If former Attorney General Jeff Sessions – now running to regain a U.S. Senate seat in Alabama -- was hoping to reconcile with President Trump and gain his endorsement, that hope seemed to evaporate Friday night.
“3 years ago, after Jeff Sessions recused himself, the Fraudulent Mueller Scam began,” Trump wrote on Twitter. “Alabama, do not trust Jeff Sessions. He let our Country down. That’s why I endorsed Coach Tommy Tuberville (@TTuberville), the true supporter of our #MAGA agenda!”
The president’s tweet included a link to Tuberville’s campaign-donation site, and retweeted a Tuberville post from last Sunday, promoting his campaign.
Trump previously endorsed Tuberville in March, after Tuberville garnered the most votes in the state’s GOP Senate primary, AL.com reported. But because Tuberville did not attract support from an outright majority, he will face Sessions – the No. 2 finisher in March – in the July runoff.
The runoff was initially scheduled for March 31 but was rescheduled to July because of the coronavirus outbreak.
Back in March, Sessions brushed off Trump’s decision to back his opponent.
“Of course, President Trump can endorse anyone he chooses for the U.S. Senate election in Alabama," Sessions tweeted at the time. "But the Constitution expressly empowers the people of Alabama, and only them, to select their Senator. I intend to take my case directly to the people of Alabama.”
Later Friday, Sessions responded on Twitter to Trump's latest message.
"Look, I know your anger, but recusal was required by law," Sessions wrote. "I did my duty & you're damn fortunate I did. It protected the rule of law & resulted in your exoneration. Your personal feelings don't dictate who Alabama picks as their senator, the people of Alabama do."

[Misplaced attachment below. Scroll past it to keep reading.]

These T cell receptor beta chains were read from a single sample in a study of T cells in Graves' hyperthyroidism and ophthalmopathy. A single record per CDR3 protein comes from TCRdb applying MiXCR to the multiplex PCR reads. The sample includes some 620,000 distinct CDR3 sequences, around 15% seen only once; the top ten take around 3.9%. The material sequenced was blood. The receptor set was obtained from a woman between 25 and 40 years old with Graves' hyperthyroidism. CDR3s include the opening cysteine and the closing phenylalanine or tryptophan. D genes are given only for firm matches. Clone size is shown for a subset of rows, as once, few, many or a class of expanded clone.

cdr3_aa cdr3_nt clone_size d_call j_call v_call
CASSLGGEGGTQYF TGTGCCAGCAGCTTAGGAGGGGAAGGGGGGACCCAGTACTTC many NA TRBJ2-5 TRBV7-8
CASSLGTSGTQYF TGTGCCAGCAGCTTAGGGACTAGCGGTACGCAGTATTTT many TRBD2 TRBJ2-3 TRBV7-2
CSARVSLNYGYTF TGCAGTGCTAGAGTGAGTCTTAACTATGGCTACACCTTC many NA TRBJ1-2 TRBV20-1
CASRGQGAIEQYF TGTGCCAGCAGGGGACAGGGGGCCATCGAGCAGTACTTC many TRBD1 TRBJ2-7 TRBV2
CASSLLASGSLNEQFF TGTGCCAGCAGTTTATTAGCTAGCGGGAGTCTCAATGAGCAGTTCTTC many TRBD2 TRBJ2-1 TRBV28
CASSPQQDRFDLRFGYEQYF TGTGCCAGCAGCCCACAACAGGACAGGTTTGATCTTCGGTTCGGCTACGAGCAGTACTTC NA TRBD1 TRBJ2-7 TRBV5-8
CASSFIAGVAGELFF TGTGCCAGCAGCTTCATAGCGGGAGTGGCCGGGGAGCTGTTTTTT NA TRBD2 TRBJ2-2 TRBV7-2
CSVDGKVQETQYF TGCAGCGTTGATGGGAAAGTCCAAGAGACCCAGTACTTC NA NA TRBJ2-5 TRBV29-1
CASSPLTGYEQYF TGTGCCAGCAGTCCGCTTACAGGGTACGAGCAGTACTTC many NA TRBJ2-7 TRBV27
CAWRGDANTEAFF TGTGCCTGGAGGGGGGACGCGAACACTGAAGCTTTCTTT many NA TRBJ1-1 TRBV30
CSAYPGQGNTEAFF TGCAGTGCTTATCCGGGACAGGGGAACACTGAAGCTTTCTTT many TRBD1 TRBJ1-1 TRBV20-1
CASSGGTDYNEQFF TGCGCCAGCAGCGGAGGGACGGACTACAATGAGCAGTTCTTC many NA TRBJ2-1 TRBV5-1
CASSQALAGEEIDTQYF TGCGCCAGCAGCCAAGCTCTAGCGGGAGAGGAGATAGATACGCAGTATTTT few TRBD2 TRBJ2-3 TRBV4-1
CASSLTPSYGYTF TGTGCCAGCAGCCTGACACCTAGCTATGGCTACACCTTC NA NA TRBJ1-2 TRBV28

In a separate message, Sessions also slammed Tuberville.
"Tuberville's a coward who is rightly too afraid to debate me," Sessions wrote. "He says you're wrong on China & trade. He wants to bring in even more foreign workers to take American jobs. That's not your agenda and it's not mine or Alabama's. I know Alabama. Tuberville doesn't."
Sessions, 73, represented Alabama in the U.S. Senate from 1997 to 2017 but resigned when Trump appointed him U.S. attorney general. Sessions had been one of the first high-profile Republicans to endorse Trump’s 2016 presidential campaign.
But Sessions resigned as attorney general in November 2018. His relationship with Trump soured after Sessions recused himself from the Russia investigation, paving the way for the appointment of former FBI Director Robert Mueller to lead a probe that tormented Trump for two years.
Sessions was ultimately succeeded by William Barr, who became attorney general in February 2019. Matthew Whitaker led the Justice Department on an interim basis between Sessions’ departure and Barr taking office.
The winner of the Sessions-Tuberville runoff will face Democratic incumbent Sen. Doug Jones.